CROWLEY: But you will lose some Democrats on that language if it stays the way it is.

PELOSI: We don't know. We don't -- we will see what the substance is. You know, there are many aspects to this legislation. This bill is not about abortion. This bill is about innovation, it's about prevention, it's about all kinds of things that are very positive as we go forward. Quality health care for many more Americans, holding the insurance companies accountable. It's -- it's -- when the public sees what is in this bill, because they by and large approve of each of the provisions, and when we show them what the priorities are that have been boiled down to -- this is a much smaller bill than we started with. What it's been boiled down to, what it means to them as they sit around their kitchen table rather than us sitting around a table at Blair House, I think that we will have a very positive result, and it will be great for the American people. CROWLEY: But you know, because you have heard from some of these House members, I am sure, who come to you and say I can't live with this or I am getting nailed back in my district for this, that it's going to be a bit of a chore, isn't it, to bring both the left and the moderate side of your party together for this?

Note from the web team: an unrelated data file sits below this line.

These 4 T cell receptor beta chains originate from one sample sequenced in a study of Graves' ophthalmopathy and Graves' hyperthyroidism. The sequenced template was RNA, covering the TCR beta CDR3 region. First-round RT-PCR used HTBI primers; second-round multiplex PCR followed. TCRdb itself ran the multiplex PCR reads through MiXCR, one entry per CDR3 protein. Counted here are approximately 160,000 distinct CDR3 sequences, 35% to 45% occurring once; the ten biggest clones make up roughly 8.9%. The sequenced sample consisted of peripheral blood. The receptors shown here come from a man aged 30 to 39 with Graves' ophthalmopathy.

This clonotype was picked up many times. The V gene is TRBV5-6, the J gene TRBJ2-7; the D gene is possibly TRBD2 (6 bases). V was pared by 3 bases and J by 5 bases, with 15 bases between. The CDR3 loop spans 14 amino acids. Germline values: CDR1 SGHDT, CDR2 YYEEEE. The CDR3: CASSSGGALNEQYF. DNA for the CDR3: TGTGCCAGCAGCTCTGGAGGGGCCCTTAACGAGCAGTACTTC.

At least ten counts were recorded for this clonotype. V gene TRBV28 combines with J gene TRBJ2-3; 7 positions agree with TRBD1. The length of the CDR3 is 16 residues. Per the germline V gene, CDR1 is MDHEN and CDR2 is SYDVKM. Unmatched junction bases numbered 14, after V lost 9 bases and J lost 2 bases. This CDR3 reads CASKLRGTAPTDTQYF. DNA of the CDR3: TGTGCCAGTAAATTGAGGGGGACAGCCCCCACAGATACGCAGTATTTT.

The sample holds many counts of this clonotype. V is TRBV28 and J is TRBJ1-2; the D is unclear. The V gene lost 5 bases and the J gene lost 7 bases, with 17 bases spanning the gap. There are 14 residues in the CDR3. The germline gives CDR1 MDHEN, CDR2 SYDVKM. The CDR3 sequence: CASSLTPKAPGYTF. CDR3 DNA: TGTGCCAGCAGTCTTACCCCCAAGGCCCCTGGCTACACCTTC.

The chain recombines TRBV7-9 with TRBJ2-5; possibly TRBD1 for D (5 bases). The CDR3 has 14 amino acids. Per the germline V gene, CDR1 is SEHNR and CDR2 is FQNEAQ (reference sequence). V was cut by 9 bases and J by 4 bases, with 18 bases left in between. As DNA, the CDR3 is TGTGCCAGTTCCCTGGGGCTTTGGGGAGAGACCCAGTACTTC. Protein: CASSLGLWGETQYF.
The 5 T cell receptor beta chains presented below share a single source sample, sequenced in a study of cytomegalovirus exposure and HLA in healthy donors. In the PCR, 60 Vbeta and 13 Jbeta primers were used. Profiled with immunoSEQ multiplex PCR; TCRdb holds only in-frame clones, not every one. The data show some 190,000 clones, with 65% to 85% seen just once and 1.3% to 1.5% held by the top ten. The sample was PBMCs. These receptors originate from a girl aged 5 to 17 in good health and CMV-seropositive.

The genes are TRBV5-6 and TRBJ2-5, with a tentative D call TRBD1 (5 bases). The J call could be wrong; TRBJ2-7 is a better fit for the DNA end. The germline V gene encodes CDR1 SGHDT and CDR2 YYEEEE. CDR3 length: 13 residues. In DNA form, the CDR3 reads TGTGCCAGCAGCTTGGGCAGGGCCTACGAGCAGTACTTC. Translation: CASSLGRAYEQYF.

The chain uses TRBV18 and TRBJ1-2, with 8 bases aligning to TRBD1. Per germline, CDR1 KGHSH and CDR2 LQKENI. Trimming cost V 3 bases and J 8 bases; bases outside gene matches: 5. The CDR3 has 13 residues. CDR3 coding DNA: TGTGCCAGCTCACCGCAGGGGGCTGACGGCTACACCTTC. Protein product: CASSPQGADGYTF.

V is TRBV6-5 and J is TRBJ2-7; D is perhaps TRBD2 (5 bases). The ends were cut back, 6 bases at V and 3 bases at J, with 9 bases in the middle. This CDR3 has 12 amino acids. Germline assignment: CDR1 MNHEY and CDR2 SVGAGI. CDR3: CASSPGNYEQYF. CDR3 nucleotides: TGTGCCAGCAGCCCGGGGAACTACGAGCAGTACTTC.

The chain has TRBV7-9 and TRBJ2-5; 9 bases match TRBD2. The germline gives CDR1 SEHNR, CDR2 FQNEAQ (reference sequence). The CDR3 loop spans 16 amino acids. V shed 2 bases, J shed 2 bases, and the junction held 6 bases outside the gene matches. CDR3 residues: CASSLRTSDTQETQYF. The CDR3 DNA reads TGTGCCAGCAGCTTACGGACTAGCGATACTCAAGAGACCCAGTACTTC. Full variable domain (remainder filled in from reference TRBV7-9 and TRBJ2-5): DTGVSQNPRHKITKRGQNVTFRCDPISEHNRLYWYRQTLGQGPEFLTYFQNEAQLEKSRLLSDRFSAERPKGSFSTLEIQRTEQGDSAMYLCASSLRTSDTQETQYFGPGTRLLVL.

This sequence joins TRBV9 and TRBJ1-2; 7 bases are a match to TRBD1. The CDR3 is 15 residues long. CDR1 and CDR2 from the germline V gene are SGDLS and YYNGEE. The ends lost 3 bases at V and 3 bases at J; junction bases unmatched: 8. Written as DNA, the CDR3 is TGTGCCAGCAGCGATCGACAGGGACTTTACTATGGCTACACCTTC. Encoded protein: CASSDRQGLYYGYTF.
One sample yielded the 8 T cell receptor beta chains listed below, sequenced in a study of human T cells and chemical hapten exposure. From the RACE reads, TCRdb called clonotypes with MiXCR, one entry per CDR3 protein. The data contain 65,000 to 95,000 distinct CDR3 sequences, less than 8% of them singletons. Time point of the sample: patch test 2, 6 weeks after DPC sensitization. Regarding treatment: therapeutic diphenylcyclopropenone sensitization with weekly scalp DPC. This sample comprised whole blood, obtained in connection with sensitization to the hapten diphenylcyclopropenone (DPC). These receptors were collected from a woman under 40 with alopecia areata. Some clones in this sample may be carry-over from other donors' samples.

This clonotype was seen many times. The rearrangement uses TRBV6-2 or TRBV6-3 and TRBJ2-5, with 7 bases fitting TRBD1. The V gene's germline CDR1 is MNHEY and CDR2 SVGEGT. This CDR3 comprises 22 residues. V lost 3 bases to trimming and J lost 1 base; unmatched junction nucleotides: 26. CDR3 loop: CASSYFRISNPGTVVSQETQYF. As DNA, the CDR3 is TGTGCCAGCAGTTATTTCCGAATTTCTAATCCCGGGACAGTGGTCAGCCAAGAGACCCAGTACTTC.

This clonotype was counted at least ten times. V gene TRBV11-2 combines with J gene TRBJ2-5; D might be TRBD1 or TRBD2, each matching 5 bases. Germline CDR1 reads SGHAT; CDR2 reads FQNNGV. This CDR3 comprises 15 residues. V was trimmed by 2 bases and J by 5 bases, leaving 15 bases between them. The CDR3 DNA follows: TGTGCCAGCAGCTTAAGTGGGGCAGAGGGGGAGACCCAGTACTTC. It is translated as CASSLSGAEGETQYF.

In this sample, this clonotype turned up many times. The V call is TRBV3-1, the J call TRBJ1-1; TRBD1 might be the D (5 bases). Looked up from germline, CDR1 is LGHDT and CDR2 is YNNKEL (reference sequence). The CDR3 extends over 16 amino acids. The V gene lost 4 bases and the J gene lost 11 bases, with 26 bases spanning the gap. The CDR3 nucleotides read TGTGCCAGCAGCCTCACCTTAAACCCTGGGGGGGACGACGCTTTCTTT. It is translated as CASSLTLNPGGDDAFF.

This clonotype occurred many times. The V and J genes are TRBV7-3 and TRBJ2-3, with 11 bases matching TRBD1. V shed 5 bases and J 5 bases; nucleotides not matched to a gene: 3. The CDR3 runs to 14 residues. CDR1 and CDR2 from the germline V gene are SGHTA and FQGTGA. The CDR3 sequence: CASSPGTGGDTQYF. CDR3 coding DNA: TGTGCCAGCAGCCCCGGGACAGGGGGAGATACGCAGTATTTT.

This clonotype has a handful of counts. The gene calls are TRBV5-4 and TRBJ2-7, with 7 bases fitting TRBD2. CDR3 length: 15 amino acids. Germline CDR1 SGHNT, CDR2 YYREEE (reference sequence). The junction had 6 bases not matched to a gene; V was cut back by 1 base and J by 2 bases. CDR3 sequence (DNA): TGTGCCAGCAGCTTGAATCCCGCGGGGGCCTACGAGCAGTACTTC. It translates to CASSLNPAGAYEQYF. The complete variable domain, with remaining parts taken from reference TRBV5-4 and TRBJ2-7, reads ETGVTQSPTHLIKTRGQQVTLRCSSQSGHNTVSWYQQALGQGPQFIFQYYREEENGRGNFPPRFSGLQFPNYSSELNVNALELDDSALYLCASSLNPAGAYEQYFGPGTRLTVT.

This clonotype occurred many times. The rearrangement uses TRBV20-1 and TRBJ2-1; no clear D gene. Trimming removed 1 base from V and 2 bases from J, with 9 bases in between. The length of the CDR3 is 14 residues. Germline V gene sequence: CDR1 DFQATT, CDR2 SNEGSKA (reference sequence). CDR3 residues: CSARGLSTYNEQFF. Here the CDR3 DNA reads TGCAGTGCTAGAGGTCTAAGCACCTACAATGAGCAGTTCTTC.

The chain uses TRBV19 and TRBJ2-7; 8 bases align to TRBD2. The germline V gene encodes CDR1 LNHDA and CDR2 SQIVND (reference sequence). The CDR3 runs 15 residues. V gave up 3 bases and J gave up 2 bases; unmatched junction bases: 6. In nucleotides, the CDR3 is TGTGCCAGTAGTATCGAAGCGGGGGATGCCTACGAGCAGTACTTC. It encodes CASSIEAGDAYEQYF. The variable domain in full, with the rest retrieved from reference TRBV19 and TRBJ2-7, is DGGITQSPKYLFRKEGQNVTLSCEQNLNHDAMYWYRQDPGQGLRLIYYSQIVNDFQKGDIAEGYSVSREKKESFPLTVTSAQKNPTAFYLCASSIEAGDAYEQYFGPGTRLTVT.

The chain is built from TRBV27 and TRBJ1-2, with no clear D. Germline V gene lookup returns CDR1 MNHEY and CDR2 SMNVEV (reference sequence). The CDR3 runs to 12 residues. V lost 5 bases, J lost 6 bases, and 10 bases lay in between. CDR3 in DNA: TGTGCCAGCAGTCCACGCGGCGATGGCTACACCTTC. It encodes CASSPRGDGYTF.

PELOSI: Candy, every bill here is a heavy lift. Every bill is a heavy lift. There has not been one easy vote.

CROWLEY: Would you vote for the president's outline of the bill right now as he put out on the Internet? Would you vote for it?

PELOSI: I like what the president has done. I want to make sure that we have -- we have three criteria for us in the House. Affordability for the middle class, and I think we can do a little better on the affordability. I don't know, we'll have to examine the language very carefully. Accountability of the insurance companies, and the president is very good on that. And accessibility to many more people, and he certainly is there. So we just want to make sure the affordability language is as strong as it needs to be.

But let me say what I think was important about yesterday in relationship to your question. Yesterday it became clear that the Democrats and the president were for holding the insurance companies accountable, for more regulation of the insurance companies. Left to their own devices, they had behaved very poorly and hurt the American people. And the Republicans are not.